Through the tutelage of my mother I obtained and possess a deep abiding faith in the teachings of Christianity. I also consider myself a diligent student of self-government and the democratic process. Having spent 33 years in elected office, and even more working as a consultant in the legislative process, I have a close and in-depth view of how many politicians conduct themselves publicly and privately.
It makes me almost sick to my stomach to see some politicians use religion strictly for political purposes. A current example is our newly elected Attorney General who has confessed to violating laws amounting to a third degree felony, and when called on about his misconduct, he fled immediately to the sanctuary of churches. He appears to be seeking aid and comfort by publicly announcing his faith, leading congregations in prayer and filing frivolous lawsuits on behalf of the State purportedly to protect religious liberty. What can you call it other than pure hypocrisy?
In the sixth chapter of Matthew, Jesus reminded us that our conversations with the Almighty should be in private, and not held publicly — as the Pharisees and hypocrites would do, praying loudly in the Synagogue mainly to capture the attention of man to demonstrate their religiosity. How is this much different from the politicians who encourage and purportedly defend wanting to have prayer in school and at football games, and who try to make themselves heroes by defending the practice in court?
While in office, I was more than once approached by persons condemning me for not supporting the practice of having teachers announce when students should bow their heads and pray in school. They generally lamented the fact that Christianity was being attacked and that we were becoming a godless state and nation. Generally, I would respond to these people by asking whether or not they chose to have a daily prayer session in their home. Most had no favorable answer to this question other than a few who weakly claimed to say the blessing regularly at mealtimes. It seems to me we should concentrate on praying in home before we start telling other people when and where prayer should be had.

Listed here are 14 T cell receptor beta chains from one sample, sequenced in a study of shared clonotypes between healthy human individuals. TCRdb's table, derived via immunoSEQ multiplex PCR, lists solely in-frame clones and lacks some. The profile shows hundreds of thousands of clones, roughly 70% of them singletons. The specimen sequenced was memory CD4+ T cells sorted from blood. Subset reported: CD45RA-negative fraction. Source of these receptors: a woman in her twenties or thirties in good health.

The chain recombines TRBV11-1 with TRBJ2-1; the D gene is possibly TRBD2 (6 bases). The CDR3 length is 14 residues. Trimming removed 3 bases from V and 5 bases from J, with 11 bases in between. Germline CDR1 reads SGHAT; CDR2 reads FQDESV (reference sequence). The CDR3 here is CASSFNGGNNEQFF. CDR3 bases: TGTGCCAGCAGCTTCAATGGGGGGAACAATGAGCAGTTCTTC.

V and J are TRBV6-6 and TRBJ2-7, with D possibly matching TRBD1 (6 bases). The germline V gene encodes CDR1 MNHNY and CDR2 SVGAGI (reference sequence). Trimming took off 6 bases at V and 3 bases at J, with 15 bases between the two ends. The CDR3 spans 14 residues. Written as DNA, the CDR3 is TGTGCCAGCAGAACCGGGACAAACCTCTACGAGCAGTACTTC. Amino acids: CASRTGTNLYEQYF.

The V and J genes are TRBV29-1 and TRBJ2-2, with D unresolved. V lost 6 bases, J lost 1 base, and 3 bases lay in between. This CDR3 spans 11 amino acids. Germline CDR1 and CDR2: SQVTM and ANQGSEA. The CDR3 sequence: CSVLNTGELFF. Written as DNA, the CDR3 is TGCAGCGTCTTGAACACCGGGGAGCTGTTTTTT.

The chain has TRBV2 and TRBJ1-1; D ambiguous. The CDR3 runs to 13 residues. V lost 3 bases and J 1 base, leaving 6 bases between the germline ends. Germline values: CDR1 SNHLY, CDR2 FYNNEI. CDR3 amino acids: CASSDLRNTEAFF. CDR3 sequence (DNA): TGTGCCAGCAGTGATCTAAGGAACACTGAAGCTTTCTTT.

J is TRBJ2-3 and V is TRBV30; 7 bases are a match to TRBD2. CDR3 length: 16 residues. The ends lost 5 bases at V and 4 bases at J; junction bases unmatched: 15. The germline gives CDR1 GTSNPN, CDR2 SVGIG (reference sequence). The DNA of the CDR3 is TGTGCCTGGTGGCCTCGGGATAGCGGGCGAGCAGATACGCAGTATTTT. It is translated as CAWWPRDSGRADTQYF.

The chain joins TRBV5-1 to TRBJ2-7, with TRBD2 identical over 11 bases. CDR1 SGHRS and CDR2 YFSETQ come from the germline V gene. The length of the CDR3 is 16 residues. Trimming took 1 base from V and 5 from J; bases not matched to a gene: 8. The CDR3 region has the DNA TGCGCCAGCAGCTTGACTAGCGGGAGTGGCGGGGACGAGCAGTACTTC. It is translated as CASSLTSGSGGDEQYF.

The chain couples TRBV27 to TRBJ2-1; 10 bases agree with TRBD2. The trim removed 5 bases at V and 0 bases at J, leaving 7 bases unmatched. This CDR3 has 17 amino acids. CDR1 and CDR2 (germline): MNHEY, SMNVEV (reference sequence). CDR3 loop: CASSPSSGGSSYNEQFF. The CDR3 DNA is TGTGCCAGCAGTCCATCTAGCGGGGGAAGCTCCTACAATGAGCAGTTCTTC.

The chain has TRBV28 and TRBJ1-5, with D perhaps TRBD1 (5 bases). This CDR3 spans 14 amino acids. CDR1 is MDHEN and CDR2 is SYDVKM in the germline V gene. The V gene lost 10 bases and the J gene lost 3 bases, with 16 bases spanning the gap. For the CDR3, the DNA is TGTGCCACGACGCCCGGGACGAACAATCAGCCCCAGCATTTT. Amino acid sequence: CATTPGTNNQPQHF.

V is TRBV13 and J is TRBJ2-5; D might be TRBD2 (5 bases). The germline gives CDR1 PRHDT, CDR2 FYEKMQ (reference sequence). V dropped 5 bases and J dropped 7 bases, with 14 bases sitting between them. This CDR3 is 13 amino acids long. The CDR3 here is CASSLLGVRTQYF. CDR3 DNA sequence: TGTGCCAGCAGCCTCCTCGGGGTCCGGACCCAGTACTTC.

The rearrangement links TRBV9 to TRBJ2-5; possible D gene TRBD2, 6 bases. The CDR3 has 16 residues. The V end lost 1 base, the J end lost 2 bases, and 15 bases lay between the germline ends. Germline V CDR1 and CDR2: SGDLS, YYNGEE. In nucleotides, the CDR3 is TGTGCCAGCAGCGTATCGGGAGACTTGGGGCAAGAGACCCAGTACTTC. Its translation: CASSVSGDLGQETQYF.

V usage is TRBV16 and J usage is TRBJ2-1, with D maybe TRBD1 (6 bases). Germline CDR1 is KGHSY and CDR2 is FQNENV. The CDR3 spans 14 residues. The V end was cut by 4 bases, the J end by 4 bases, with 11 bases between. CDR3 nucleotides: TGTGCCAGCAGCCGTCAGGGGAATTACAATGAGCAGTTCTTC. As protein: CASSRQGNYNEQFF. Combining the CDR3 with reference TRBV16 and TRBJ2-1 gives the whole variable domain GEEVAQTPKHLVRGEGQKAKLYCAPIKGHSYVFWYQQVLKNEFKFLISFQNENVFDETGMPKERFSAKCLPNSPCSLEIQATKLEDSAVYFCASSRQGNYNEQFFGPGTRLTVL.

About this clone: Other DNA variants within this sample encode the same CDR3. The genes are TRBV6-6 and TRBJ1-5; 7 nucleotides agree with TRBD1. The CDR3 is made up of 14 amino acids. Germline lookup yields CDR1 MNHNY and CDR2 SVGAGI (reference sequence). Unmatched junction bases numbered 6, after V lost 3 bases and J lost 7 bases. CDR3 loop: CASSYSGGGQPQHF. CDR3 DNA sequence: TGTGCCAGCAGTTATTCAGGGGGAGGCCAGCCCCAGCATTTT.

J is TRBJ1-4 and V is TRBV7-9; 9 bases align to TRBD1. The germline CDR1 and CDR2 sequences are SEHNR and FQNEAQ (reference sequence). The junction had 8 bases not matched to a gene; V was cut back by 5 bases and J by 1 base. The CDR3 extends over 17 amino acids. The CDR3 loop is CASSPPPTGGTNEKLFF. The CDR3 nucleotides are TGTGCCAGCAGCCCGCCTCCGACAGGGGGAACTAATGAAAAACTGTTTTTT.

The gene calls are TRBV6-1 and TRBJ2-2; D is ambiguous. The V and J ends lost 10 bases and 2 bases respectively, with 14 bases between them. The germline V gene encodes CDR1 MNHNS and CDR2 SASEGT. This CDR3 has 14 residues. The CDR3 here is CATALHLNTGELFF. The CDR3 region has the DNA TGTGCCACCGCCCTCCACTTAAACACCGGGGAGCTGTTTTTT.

If they could, some of our politicians — like Ted Cruz or Ray Huckaby — would have America’s government patterned after the likes of ISIS or Saudi Arabia, where the government punishes you for failure to adopt the beliefs of the rulers. We would be much like those entities should we give in to the temptation of enforcing religious practices favored by the majority at the time. We could have jail sentences for buying contraceptives, working on Sunday or purchasing or consuming alcohol.
Some of the most flagrant hypocrisy demonstrated by our elected leaders has to do with the issue of abortion. Again, abortion is personally repugnant to me — but I do not believe that the issue of when life begins in the womb has been scientifically settled, but is a matter of faith with most people. We get in trouble with government every time we give into the urge to enforce religious beliefs by government edict. The hypocrisy of most of this is that many are very passionate about protecting the unborn such as our Governor, recently elected, who goes to great lengths to put roadblocks to legal abortions in the name of protecting the unborn. On the other hand, he does not lift a finger to try to help the half million children in Texas who are sick and dying because of Republicans’ obstinate refusal to accept the funds to cover these children with adequate medical care. It seems to me a true Christian would be as concerned about those children who have already been born as with those yet unborn.
If one is truly concerned about stopping women from aborting unwanted children, why not make contraception easier and more available? Why not streamline the procedure and encourage through tax incentives if necessary the adoption of unwanted children throughout this state.
It is my fervent belief that ever since the Old Testament, God has not appointed man-made judges to judge my religious conduct here on earth. It is also my belief that if politicians would concentrate on living religious their beliefs rather than using religion to get themselves elected or using government to impose their beliefs on others, we would all have a better country, state and community.